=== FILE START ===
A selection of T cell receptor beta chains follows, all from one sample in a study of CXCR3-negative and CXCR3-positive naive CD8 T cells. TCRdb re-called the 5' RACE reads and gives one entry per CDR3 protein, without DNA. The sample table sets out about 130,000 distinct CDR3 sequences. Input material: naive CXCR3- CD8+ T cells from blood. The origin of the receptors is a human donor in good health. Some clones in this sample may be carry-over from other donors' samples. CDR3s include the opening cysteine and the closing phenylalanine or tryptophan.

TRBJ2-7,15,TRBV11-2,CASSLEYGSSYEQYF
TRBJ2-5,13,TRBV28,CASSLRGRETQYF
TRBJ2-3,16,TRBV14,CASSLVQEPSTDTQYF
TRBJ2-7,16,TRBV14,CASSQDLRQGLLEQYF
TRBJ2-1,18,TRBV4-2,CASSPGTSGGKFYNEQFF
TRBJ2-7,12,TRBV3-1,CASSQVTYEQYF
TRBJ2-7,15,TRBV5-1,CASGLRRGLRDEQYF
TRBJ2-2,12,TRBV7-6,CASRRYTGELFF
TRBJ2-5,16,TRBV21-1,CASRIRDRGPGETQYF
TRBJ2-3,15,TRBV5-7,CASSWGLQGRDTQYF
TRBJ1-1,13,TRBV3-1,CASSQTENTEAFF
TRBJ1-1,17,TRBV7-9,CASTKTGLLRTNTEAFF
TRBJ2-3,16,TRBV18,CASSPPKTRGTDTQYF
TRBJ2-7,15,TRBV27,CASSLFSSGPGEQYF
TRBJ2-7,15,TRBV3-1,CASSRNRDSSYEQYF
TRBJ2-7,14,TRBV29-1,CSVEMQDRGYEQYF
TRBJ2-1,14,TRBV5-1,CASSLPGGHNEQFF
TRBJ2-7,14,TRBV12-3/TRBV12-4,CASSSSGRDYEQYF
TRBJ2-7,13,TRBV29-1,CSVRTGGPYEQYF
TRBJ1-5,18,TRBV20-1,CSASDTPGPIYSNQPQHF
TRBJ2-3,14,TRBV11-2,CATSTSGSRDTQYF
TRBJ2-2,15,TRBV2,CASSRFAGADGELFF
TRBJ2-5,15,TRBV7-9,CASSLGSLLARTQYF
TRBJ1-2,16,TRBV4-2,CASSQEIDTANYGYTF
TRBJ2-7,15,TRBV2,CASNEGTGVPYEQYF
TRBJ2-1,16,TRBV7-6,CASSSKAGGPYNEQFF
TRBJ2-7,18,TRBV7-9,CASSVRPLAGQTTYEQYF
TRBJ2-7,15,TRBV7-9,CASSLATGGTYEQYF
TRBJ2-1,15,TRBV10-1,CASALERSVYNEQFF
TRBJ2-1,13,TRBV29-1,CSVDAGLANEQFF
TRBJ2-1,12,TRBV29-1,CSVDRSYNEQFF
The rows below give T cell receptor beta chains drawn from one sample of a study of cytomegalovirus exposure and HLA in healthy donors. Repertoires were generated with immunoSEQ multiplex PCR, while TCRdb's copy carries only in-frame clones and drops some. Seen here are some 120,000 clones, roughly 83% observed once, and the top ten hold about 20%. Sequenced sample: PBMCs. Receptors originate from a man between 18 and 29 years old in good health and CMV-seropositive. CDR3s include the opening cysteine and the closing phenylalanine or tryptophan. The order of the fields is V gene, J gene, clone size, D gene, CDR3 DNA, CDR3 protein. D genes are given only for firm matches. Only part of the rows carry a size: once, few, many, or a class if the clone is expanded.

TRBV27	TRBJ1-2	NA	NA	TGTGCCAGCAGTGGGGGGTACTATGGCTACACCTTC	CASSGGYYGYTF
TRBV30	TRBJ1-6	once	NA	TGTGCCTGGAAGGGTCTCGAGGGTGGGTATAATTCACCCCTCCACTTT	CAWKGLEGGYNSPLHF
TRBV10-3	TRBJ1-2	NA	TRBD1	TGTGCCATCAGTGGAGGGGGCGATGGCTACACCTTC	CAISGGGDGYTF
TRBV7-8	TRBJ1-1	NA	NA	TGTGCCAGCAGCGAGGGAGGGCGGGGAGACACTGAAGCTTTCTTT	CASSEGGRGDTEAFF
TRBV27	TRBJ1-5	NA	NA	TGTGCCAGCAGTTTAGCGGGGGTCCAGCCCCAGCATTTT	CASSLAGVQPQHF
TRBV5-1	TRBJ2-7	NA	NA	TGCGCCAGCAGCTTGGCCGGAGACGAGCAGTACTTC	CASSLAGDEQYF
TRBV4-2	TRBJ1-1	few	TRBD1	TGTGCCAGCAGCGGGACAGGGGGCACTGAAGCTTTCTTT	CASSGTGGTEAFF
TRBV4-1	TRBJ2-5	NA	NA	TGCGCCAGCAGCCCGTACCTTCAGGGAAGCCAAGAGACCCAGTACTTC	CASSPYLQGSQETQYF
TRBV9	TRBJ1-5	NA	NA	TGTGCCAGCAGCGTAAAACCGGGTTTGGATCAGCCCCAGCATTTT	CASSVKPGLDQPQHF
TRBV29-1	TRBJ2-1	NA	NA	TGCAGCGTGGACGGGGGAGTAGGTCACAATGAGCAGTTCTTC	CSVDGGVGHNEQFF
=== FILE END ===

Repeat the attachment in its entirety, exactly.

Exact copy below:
A selection of T cell receptor beta chains follows, all from one sample in a study of CXCR3-negative and CXCR3-positive naive CD8 T cells. TCRdb re-called the 5' RACE reads and gives one entry per CDR3 protein, without DNA. The sample table sets out about 130,000 distinct CDR3 sequences. Input material: naive CXCR3- CD8+ T cells from blood. The origin of the receptors is a human donor in good health. Some clones in this sample may be carry-over from other donors' samples. CDR3s include the opening cysteine and the closing phenylalanine or tryptophan.

TRBJ2-7,15,TRBV11-2,CASSLEYGSSYEQYF
TRBJ2-5,13,TRBV28,CASSLRGRETQYF
TRBJ2-3,16,TRBV14,CASSLVQEPSTDTQYF
TRBJ2-7,16,TRBV14,CASSQDLRQGLLEQYF
TRBJ2-1,18,TRBV4-2,CASSPGTSGGKFYNEQFF
TRBJ2-7,12,TRBV3-1,CASSQVTYEQYF
TRBJ2-7,15,TRBV5-1,CASGLRRGLRDEQYF
TRBJ2-2,12,TRBV7-6,CASRRYTGELFF
TRBJ2-5,16,TRBV21-1,CASRIRDRGPGETQYF
TRBJ2-3,15,TRBV5-7,CASSWGLQGRDTQYF
TRBJ1-1,13,TRBV3-1,CASSQTENTEAFF
TRBJ1-1,17,TRBV7-9,CASTKTGLLRTNTEAFF
TRBJ2-3,16,TRBV18,CASSPPKTRGTDTQYF
TRBJ2-7,15,TRBV27,CASSLFSSGPGEQYF
TRBJ2-7,15,TRBV3-1,CASSRNRDSSYEQYF
TRBJ2-7,14,TRBV29-1,CSVEMQDRGYEQYF
TRBJ2-1,14,TRBV5-1,CASSLPGGHNEQFF
TRBJ2-7,14,TRBV12-3/TRBV12-4,CASSSSGRDYEQYF
TRBJ2-7,13,TRBV29-1,CSVRTGGPYEQYF
TRBJ1-5,18,TRBV20-1,CSASDTPGPIYSNQPQHF
TRBJ2-3,14,TRBV11-2,CATSTSGSRDTQYF
TRBJ2-2,15,TRBV2,CASSRFAGADGELFF
TRBJ2-5,15,TRBV7-9,CASSLGSLLARTQYF
TRBJ1-2,16,TRBV4-2,CASSQEIDTANYGYTF
TRBJ2-7,15,TRBV2,CASNEGTGVPYEQYF
TRBJ2-1,16,TRBV7-6,CASSSKAGGPYNEQFF
TRBJ2-7,18,TRBV7-9,CASSVRPLAGQTTYEQYF
TRBJ2-7,15,TRBV7-9,CASSLATGGTYEQYF
TRBJ2-1,15,TRBV10-1,CASALERSVYNEQFF
TRBJ2-1,13,TRBV29-1,CSVDAGLANEQFF
TRBJ2-1,12,TRBV29-1,CSVDRSYNEQFF
The rows below give T cell receptor beta chains drawn from one sample of a study of cytomegalovirus exposure and HLA in healthy donors. Repertoires were generated with immunoSEQ multiplex PCR, while TCRdb's copy carries only in-frame clones and drops some. Seen here are some 120,000 clones, roughly 83% observed once, and the top ten hold about 20%. Sequenced sample: PBMCs. Receptors originate from a man between 18 and 29 years old in good health and CMV-seropositive. CDR3s include the opening cysteine and the closing phenylalanine or tryptophan. The order of the fields is V gene, J gene, clone size, D gene, CDR3 DNA, CDR3 protein. D genes are given only for firm matches. Only part of the rows carry a size: once, few, many, or a class if the clone is expanded.

TRBV27	TRBJ1-2	NA	NA	TGTGCCAGCAGTGGGGGGTACTATGGCTACACCTTC	CASSGGYYGYTF
TRBV30	TRBJ1-6	once	NA	TGTGCCTGGAAGGGTCTCGAGGGTGGGTATAATTCACCCCTCCACTTT	CAWKGLEGGYNSPLHF
TRBV10-3	TRBJ1-2	NA	TRBD1	TGTGCCATCAGTGGAGGGGGCGATGGCTACACCTTC	CAISGGGDGYTF
TRBV7-8	TRBJ1-1	NA	NA	TGTGCCAGCAGCGAGGGAGGGCGGGGAGACACTGAAGCTTTCTTT	CASSEGGRGDTEAFF
TRBV27	TRBJ1-5	NA	NA	TGTGCCAGCAGTTTAGCGGGGGTCCAGCCCCAGCATTTT	CASSLAGVQPQHF
TRBV5-1	TRBJ2-7	NA	NA	TGCGCCAGCAGCTTGGCCGGAGACGAGCAGTACTTC	CASSLAGDEQYF
TRBV4-2	TRBJ1-1	few	TRBD1	TGTGCCAGCAGCGGGACAGGGGGCACTGAAGCTTTCTTT	CASSGTGGTEAFF
TRBV4-1	TRBJ2-5	NA	NA	TGCGCCAGCAGCCCGTACCTTCAGGGAAGCCAAGAGACCCAGTACTTC	CASSPYLQGSQETQYF
TRBV9	TRBJ1-5	NA	NA	TGTGCCAGCAGCGTAAAACCGGGTTTGGATCAGCCCCAGCATTTT	CASSVKPGLDQPQHF
TRBV29-1	TRBJ2-1	NA	NA	TGCAGCGTGGACGGGGGAGTAGGTCACAATGAGCAGTTCTTC	CSVDGGVGHNEQFF